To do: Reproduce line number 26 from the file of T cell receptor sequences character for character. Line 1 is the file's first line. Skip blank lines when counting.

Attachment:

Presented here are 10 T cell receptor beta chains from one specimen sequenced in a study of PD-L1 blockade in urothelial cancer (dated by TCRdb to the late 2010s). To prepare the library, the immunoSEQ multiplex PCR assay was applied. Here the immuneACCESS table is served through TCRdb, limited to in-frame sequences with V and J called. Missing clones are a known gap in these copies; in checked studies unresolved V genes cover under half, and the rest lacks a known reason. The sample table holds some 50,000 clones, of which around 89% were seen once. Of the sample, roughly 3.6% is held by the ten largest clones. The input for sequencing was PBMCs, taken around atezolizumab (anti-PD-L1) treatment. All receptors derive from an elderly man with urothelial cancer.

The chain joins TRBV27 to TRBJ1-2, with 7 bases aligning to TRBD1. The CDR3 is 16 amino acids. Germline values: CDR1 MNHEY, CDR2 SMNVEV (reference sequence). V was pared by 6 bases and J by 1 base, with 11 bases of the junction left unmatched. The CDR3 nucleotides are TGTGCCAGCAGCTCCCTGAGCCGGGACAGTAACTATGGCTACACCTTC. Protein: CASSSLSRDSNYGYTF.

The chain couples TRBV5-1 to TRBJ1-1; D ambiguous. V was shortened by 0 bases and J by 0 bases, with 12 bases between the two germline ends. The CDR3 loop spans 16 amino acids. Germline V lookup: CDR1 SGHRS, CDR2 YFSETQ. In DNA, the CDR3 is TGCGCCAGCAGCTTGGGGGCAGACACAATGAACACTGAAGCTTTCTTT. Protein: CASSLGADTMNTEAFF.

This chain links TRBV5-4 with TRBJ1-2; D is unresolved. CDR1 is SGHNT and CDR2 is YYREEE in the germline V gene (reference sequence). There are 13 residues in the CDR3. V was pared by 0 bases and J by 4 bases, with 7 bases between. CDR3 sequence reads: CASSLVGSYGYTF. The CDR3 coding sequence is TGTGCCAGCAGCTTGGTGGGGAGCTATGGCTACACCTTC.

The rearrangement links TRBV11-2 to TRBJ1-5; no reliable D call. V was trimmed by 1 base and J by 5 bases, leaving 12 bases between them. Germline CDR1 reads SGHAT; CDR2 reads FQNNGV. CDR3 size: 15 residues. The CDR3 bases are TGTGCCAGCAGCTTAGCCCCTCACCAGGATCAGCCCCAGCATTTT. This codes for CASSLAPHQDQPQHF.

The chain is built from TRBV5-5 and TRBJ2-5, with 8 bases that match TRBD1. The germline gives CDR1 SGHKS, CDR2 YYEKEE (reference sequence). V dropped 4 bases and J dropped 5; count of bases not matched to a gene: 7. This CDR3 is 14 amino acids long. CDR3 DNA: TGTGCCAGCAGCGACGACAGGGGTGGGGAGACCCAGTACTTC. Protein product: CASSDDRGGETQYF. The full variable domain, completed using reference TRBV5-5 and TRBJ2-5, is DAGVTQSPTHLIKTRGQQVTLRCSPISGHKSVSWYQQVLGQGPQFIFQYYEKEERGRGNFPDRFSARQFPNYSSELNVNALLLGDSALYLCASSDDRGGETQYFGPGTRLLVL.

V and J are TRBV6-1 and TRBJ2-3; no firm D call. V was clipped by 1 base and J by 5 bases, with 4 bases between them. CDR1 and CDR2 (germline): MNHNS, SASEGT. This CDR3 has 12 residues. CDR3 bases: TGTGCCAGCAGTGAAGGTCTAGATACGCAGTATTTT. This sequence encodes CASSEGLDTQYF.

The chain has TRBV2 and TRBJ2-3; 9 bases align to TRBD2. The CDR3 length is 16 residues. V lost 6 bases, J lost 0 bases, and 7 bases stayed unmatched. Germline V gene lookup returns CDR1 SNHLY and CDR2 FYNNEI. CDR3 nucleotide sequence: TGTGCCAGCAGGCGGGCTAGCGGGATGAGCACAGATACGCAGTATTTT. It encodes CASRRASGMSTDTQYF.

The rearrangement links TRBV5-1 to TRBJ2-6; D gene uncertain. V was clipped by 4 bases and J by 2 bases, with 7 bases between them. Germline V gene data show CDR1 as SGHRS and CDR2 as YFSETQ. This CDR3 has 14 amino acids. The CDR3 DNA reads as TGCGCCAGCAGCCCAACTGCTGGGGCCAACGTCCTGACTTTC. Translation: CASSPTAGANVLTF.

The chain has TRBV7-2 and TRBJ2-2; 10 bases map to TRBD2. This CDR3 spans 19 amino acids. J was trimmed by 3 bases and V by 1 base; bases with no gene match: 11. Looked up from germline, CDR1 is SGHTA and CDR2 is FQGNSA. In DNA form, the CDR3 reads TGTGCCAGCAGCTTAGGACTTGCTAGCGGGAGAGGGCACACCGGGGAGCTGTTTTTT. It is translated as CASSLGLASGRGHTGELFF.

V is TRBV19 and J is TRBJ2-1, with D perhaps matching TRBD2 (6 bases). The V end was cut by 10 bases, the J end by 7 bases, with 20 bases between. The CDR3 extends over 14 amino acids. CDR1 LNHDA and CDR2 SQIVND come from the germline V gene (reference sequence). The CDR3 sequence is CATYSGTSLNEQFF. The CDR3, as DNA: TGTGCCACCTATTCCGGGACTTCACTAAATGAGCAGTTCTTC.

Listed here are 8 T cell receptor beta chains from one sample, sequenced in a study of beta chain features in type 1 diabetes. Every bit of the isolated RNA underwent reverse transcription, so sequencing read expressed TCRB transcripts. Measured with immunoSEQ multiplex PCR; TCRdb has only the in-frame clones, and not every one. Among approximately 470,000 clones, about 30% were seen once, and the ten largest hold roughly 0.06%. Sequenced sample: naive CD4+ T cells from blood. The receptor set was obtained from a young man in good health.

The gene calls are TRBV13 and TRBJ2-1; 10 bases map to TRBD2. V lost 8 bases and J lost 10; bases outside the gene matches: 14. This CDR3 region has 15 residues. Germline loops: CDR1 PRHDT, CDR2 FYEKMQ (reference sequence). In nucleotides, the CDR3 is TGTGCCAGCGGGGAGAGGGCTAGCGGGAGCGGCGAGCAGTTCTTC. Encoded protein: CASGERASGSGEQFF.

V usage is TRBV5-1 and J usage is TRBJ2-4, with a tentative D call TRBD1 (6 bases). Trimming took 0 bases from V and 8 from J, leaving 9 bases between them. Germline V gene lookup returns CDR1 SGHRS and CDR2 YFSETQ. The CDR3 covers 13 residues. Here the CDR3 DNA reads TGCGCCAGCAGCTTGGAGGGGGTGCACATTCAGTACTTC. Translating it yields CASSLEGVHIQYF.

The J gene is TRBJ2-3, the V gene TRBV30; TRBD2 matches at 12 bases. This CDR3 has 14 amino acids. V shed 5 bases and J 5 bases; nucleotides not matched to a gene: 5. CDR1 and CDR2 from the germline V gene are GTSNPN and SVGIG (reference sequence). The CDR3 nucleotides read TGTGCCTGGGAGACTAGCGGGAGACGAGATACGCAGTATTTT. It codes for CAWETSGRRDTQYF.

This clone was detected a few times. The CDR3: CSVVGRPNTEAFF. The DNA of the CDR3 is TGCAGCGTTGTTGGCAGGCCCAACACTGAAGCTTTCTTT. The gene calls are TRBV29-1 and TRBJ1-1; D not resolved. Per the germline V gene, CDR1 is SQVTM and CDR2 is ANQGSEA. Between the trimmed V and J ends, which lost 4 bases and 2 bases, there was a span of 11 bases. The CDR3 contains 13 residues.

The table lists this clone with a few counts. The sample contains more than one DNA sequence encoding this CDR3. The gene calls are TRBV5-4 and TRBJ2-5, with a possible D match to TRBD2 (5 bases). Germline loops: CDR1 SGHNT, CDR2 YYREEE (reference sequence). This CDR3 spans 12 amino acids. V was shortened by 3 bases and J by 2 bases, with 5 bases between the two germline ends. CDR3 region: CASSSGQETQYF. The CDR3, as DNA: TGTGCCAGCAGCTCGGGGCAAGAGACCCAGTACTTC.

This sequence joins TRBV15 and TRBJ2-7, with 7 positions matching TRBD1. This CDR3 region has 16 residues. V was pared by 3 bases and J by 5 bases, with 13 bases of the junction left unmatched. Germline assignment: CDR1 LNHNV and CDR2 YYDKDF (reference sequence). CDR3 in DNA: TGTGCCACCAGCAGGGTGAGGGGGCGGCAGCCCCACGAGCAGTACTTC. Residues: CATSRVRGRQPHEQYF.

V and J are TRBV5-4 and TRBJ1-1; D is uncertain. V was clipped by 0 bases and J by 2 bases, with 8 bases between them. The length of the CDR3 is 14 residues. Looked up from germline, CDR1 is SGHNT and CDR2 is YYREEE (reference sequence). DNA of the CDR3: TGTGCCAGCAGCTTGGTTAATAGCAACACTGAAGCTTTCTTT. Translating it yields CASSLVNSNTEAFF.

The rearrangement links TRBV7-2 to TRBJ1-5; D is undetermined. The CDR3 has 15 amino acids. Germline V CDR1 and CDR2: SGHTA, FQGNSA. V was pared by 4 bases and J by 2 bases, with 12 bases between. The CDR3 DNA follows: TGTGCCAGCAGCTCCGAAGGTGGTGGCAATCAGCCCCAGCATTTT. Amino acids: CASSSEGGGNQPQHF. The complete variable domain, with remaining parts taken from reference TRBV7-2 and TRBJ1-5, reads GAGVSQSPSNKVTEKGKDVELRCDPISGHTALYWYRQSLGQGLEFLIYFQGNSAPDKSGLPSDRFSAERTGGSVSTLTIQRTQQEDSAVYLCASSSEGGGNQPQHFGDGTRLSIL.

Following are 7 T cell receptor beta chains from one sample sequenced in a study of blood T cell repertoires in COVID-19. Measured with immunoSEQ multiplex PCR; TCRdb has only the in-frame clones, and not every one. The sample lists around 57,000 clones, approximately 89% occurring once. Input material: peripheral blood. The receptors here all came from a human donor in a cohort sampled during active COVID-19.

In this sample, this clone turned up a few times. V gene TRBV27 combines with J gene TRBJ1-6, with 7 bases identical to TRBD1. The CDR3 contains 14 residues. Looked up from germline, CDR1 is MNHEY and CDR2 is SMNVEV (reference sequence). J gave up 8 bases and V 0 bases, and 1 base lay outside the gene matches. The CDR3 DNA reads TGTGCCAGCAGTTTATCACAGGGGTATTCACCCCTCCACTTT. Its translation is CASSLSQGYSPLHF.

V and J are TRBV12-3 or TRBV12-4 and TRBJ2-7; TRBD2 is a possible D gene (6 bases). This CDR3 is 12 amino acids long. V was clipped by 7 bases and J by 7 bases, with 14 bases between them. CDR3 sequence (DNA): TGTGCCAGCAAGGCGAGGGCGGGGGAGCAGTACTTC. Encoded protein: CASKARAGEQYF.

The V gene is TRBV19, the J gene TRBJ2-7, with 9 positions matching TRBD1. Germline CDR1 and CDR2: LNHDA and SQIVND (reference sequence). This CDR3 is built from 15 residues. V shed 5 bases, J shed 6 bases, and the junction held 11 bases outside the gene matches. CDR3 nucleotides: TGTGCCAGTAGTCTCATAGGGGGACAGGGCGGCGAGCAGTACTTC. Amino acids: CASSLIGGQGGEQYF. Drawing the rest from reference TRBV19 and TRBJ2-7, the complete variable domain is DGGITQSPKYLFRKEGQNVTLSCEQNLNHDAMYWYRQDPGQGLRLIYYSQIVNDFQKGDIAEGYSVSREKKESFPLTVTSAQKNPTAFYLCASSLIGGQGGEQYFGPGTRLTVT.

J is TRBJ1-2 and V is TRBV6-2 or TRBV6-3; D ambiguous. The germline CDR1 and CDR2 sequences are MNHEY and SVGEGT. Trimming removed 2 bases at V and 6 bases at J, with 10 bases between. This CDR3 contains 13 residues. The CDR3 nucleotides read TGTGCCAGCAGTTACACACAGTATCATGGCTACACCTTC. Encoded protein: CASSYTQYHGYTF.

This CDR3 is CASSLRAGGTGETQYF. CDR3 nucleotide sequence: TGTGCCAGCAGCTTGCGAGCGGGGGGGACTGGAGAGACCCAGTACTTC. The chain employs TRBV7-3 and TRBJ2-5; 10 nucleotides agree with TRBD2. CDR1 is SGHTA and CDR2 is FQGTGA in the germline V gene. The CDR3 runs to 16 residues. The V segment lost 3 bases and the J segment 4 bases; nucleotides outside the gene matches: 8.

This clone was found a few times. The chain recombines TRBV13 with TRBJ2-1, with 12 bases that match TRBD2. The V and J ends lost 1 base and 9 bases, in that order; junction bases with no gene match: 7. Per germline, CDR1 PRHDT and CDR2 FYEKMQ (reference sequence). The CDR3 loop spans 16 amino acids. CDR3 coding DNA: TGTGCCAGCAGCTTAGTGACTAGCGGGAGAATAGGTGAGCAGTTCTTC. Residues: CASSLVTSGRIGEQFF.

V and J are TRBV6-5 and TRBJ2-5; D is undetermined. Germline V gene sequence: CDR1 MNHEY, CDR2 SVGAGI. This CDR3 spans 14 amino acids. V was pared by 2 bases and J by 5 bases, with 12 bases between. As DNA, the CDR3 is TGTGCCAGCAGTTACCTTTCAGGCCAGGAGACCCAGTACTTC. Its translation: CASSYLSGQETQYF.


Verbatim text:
This CDR3 is CASSLRAGGTGETQYF. CDR3 nucleotide sequence: TGTGCCAGCAGCTTGCGAGCGGGGGGGACTGGAGAGACCCAGTACTTC. The chain employs TRBV7-3 and TRBJ2-5; 10 nucleotides agree with TRBD2. CDR1 is SGHTA and CDR2 is FQGTGA in the germline V gene. The CDR3 runs to 16 residues. The V segment lost 3 bases and the J segment 4 bases; nucleotides outside the gene matches: 8.